In a human genome, the father and mother each contribute 50 percent; a grandfather represents 25 percent; a great-grandfather 12.5 percent; from a great-great-grandfather 6.25 percent; a great-great-great-grandfather 3.125 percent, and so on. Between siblings, the genetic characteristics vary.
For the study of genetic patterns of Costa Ricans, geneticists Bernal Morera and Ramiro Barrantes randomly collected blood samples from different hospitals throughout the country, detecting that a large portion of the population in general had the same genetic markers. They published their study in 2001.
Barrantes and other colleagues published another report in 2013 that found similar values for European, Amerindian and Afro-descendant heritage, and recorded an Asian presence of 9.2 percent in Costa Rican genetic inheritance.
In 2017, Morera will publish a new study, whose findings will collaborate with the genetic mapping of Costa Ricans.
All Native Americans, ancient and modern, stem from a single source population in Siberia that split from other Asians around 23,000 years ago and moved into the now-drowned land of Beringia. After up to 8,000 years in Beringia, they spread in a single wave into the Americas and then split into northern and southern branches about 13,000 years ago.
All that cultural wealth has created a lot of diversity in Costa Rican homes from Casa Presidencial on down.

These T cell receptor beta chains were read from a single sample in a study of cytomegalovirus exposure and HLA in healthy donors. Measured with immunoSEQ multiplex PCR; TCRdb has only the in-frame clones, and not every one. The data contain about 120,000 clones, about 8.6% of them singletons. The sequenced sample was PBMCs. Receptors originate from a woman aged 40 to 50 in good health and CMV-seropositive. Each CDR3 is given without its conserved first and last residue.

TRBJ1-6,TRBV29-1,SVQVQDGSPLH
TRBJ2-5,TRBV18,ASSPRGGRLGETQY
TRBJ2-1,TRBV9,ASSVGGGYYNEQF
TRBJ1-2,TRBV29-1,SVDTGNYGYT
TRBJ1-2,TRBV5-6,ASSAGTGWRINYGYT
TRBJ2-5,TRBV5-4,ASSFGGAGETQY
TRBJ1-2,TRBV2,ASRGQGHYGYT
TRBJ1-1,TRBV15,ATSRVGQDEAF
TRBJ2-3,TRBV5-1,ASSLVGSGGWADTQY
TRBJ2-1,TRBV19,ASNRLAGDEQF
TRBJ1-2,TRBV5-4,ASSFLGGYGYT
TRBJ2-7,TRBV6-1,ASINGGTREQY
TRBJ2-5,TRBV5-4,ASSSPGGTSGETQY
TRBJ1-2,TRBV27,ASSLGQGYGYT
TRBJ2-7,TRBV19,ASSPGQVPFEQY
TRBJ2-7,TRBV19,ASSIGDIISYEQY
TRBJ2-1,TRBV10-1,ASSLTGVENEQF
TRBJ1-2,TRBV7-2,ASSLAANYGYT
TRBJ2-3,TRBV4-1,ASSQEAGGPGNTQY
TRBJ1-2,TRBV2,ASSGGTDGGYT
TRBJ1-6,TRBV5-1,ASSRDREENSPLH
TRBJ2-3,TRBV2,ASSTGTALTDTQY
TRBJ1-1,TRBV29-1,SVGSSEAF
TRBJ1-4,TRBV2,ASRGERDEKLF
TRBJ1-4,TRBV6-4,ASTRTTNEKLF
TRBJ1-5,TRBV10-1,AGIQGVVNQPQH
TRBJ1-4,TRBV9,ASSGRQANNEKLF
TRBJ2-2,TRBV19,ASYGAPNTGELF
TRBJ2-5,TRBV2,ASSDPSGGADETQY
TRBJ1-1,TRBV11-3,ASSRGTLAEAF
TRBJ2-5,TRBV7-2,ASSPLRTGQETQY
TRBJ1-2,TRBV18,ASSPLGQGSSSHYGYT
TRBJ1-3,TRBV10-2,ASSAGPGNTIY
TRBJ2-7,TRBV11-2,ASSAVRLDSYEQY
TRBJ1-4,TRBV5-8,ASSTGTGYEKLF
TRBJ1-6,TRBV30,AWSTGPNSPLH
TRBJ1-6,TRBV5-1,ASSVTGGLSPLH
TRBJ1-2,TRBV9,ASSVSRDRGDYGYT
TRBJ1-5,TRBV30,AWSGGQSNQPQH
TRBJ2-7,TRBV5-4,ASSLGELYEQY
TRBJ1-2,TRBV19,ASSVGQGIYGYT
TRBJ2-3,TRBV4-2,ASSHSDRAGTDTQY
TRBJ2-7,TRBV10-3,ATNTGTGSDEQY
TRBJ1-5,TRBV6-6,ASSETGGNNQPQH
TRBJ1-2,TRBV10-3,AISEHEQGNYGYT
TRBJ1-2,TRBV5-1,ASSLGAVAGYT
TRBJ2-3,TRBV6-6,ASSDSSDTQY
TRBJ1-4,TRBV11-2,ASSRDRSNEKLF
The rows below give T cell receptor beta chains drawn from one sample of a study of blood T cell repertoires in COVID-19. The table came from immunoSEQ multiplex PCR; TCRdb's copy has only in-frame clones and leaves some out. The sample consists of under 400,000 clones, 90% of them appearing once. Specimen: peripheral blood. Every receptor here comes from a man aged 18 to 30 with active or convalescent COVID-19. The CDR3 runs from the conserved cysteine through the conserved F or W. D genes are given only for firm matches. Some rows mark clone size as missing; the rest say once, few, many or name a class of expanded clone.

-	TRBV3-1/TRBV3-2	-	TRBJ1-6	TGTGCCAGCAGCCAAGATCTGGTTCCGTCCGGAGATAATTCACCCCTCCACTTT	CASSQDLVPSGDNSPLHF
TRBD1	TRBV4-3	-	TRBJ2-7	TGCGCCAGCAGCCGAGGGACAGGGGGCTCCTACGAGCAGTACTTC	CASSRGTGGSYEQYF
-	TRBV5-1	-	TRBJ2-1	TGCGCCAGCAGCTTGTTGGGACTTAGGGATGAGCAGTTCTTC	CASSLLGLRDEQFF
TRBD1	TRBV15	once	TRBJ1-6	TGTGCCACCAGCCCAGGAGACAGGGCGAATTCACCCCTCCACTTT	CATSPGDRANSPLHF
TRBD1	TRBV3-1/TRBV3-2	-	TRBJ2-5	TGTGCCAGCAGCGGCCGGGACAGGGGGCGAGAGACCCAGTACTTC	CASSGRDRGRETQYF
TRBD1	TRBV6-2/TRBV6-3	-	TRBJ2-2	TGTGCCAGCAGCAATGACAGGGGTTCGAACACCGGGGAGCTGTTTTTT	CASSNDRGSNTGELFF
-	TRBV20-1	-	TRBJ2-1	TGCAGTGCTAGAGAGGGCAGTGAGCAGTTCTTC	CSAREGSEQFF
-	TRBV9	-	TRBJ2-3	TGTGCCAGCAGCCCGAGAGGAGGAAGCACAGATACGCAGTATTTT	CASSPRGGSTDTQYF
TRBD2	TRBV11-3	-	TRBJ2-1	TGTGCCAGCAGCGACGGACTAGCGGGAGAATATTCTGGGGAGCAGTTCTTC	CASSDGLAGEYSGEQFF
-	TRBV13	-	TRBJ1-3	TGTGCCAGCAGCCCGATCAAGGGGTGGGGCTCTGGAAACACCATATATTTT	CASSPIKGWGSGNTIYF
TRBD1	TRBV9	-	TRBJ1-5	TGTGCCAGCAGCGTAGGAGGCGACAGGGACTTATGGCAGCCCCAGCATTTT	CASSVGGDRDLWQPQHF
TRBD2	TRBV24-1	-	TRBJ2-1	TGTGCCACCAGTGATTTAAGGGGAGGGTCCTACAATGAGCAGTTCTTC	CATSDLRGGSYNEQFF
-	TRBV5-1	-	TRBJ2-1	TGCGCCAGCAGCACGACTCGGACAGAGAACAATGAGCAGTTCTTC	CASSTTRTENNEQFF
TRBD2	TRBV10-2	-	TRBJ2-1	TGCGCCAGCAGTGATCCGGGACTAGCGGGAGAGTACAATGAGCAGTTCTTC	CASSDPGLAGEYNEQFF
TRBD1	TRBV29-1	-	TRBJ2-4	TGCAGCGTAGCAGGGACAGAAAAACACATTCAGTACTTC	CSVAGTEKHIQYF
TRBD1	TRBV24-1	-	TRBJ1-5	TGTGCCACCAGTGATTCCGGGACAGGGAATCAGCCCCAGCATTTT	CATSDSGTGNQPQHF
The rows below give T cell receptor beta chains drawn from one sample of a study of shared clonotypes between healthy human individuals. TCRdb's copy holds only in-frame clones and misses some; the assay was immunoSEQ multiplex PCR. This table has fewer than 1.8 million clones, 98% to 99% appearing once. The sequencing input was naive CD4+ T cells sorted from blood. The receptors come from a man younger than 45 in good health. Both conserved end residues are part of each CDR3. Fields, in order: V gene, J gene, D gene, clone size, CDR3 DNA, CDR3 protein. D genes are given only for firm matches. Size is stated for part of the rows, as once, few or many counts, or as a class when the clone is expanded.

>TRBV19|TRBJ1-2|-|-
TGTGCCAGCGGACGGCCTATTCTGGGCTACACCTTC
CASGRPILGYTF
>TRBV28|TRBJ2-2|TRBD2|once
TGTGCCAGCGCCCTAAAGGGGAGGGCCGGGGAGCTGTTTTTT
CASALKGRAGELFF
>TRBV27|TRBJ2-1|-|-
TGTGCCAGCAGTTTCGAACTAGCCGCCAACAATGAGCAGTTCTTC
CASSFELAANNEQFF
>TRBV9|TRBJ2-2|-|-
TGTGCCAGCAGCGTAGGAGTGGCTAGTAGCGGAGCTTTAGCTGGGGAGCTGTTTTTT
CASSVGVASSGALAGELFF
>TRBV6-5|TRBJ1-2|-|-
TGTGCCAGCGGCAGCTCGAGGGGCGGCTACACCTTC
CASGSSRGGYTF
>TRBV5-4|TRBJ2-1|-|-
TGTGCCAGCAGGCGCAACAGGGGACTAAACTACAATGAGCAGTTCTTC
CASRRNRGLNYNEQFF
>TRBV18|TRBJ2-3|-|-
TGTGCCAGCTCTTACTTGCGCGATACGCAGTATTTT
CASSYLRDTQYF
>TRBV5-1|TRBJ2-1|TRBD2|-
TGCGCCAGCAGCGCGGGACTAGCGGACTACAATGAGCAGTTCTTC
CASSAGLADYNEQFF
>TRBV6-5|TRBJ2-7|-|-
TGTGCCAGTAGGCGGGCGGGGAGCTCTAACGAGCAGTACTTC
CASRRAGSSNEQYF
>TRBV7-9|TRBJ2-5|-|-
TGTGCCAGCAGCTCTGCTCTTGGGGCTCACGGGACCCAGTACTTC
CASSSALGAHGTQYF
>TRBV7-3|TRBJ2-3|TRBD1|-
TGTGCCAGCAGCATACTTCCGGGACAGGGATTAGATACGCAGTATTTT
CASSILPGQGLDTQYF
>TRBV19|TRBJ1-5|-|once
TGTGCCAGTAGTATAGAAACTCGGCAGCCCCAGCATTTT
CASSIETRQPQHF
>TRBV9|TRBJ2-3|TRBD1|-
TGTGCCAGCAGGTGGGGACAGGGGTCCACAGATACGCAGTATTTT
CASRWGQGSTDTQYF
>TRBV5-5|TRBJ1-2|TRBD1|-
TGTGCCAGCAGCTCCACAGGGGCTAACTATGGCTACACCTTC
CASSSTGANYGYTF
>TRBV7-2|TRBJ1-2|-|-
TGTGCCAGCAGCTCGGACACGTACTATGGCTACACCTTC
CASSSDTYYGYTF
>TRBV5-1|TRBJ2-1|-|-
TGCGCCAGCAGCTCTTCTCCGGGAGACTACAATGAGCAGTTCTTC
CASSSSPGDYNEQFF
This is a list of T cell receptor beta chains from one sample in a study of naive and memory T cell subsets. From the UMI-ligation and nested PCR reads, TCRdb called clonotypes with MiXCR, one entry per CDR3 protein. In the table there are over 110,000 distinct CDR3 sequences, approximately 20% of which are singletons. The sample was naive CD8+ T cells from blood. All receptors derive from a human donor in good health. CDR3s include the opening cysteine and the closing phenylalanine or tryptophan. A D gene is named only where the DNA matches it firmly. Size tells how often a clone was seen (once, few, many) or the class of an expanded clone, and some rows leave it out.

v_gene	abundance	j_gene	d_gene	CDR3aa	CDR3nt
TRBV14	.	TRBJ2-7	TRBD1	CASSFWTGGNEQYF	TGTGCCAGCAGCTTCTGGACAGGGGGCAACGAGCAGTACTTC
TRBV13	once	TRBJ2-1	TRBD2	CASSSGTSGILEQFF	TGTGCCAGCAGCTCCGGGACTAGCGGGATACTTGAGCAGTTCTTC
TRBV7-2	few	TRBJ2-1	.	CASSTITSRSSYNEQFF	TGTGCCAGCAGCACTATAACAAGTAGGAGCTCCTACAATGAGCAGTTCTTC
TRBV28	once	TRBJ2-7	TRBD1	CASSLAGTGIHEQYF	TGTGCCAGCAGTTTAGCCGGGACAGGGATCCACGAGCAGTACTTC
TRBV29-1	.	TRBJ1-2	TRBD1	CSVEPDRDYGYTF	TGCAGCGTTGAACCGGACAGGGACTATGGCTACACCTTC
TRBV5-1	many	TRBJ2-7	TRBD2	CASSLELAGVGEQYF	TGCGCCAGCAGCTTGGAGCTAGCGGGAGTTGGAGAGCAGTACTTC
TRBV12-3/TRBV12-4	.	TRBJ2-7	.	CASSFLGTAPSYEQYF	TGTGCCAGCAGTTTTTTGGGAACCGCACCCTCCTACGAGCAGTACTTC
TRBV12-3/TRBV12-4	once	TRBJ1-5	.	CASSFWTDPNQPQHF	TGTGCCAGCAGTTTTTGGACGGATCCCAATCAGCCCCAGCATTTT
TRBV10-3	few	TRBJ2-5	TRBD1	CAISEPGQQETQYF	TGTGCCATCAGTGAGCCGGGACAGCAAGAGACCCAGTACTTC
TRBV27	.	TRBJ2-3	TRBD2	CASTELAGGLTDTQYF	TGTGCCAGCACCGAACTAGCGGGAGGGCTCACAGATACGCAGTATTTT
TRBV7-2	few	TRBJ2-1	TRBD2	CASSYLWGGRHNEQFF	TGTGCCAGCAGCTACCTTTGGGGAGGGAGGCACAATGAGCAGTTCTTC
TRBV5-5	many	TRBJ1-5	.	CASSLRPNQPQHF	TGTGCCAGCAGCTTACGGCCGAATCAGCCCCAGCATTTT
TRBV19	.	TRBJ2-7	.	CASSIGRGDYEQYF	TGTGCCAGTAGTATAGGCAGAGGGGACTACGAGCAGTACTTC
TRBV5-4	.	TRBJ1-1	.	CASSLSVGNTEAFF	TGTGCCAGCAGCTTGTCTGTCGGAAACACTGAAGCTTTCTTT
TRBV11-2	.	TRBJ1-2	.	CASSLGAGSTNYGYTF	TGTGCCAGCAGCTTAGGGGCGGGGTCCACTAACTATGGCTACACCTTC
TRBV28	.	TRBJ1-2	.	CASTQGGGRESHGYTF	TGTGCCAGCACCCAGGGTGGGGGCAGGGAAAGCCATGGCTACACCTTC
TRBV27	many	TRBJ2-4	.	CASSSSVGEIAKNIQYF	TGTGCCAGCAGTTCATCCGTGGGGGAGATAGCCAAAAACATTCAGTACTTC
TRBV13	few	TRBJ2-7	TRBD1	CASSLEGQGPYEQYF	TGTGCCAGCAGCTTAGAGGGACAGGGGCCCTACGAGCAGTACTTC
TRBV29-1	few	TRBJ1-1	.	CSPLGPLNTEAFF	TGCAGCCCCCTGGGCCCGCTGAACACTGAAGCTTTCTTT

With the guidance of genealogist Mauricio Melendez, we studied for this project three lines of descent of the family trees of the last four presidents. The results proved once again our genetic inheritance because they descend from the same indigenous women.
The indigenous women Catalina Tuia —also known as Pereira, the name of her “encomendero” – had mestizos. According to studies based on the historical archives of Gabriel Gaspar, falls 80 percent of Costa Ricans and 60 percent of Costa Rican descended from her offspring, and she is a common factor in the family trees of Luis Guillermo Solís, Laura Chinchilla, Oscar Arias and Abel Pacheco.
This study was carried out based on genealogical analyses of the expert Mauricio Meléndez on records of Costa Rican inhabitants since 1594, as well as records from ecclesiastical authorities, who recorded the baptisms, deaths and marriages, but not births. These documents have served to bring together the puzzle pieces of the Costa Rican past.
Since 1888 the entity that safeguards these files is the Civil Registry. At the top of his list of family names is Rodríguez, the most common among Ticos, with a total of 122,450 people (as of September, 2016). They are followed by Vargas with 102,033 and Jiménez in third place, with 101,397 people.
Luis Guillermo Solís Rivera: His Afro-Caribbean roots are recent: his maternal grandmother was the daughter of Caribbean immigrants. William A. Allen arrived in Costa Rica with his wife, María R. Taylor, from Kingston, Jamaica.
Likewise, Solís has Spanish ancestors, a branch of the Castro family, which he shares with former president Oscar Arias Sánchez.
Former president Laura Chinchilla Miranda has ancestors with the last name Fallas, but from two completely different branches: one is Spanish, and the other goes back to a slave.
Former President Oscar Arias shares his indigenous line with all three of the other leaders, and his Spanish line with Luis Guillermo Solís. Arias also has a mixed-race or mulata line, originated by Ana Cardoso.